Ivy Green

Dublin Core


Ivy Green


Colbert County, Alabama; Tuscumbia, Alabama; Ivy Green; Helen Keller; Social History; Education; Communications; National Register of Historic Places; Historic American Buildings Survey


A one-and-a-half-story "Southern Viriginian" frame cottage located at 300 West North Commons in Tuscumbia, Ivy Green is significant for being the birthplace and childhood home of Helen Keller. It was during her infancy at Ivy Green that illness rendered Keller's blind and deaf; and it was there, in 1887, that Anne Sullivan taught the seven-year-old Keller to read, write, and speak, using a "finger language" devised by Samuel Gridley Howe of Boston's Perkins School for the Blind.

The Ivy Green complex consists of the main house and two additional structures of historical significance: another, smaller frame cottage built as an office for the Keller family plantation; and the still smaller structure housing the water well and pump which facilitated Keller's famous "communication breakthrough." The property was acquired by the City of Tuscumbia in 1954, and has been open to the public as a museum ever since.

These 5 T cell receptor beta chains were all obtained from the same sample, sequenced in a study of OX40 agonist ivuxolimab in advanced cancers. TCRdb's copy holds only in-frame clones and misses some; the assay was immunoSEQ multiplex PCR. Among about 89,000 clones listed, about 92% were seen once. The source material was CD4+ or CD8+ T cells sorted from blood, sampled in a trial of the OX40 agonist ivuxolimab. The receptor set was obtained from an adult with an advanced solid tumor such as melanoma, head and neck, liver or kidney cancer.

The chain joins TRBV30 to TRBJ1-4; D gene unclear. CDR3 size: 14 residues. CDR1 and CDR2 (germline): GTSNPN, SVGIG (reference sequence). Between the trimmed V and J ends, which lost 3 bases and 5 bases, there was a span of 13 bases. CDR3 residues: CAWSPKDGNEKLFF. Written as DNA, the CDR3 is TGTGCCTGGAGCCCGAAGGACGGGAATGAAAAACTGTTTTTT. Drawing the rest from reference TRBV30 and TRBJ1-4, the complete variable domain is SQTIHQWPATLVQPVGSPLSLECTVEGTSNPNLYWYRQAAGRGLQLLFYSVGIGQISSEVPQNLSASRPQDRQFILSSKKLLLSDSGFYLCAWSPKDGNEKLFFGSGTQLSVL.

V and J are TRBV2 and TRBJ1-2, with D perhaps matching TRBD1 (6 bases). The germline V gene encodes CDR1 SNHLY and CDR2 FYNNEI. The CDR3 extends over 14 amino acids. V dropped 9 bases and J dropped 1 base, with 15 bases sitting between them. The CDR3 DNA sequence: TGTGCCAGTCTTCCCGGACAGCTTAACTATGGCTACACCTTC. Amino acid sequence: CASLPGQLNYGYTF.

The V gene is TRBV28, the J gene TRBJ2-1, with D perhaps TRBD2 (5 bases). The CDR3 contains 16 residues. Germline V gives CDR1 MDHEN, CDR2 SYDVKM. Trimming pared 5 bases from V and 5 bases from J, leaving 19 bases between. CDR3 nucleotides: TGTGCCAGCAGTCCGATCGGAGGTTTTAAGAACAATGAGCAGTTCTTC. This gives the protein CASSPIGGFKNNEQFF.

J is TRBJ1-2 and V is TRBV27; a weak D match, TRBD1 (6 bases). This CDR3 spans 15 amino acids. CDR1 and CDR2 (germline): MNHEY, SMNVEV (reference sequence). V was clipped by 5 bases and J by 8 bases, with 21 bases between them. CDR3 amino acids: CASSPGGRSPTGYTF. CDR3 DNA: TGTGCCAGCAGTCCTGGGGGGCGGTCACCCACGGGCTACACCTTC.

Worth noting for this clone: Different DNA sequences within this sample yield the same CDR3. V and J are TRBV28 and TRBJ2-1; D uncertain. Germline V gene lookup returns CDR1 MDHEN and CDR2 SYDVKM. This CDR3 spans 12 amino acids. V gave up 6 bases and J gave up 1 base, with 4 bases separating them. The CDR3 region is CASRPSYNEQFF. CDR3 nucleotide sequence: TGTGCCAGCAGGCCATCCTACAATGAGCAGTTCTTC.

Brian Corrigan, University of North Alabama


National Register of Historic Places, Ivy Green, Tuscumbia, Colbert County, Alabama, National Register #70000101.

Historic American Buildings Survey, HABS AL-317, http://www.loc.gov/pictures/collection/hh/item/al0093 (accessed November 7, 2015).


Alabama Cultural Resource Survey


November 7, 2015


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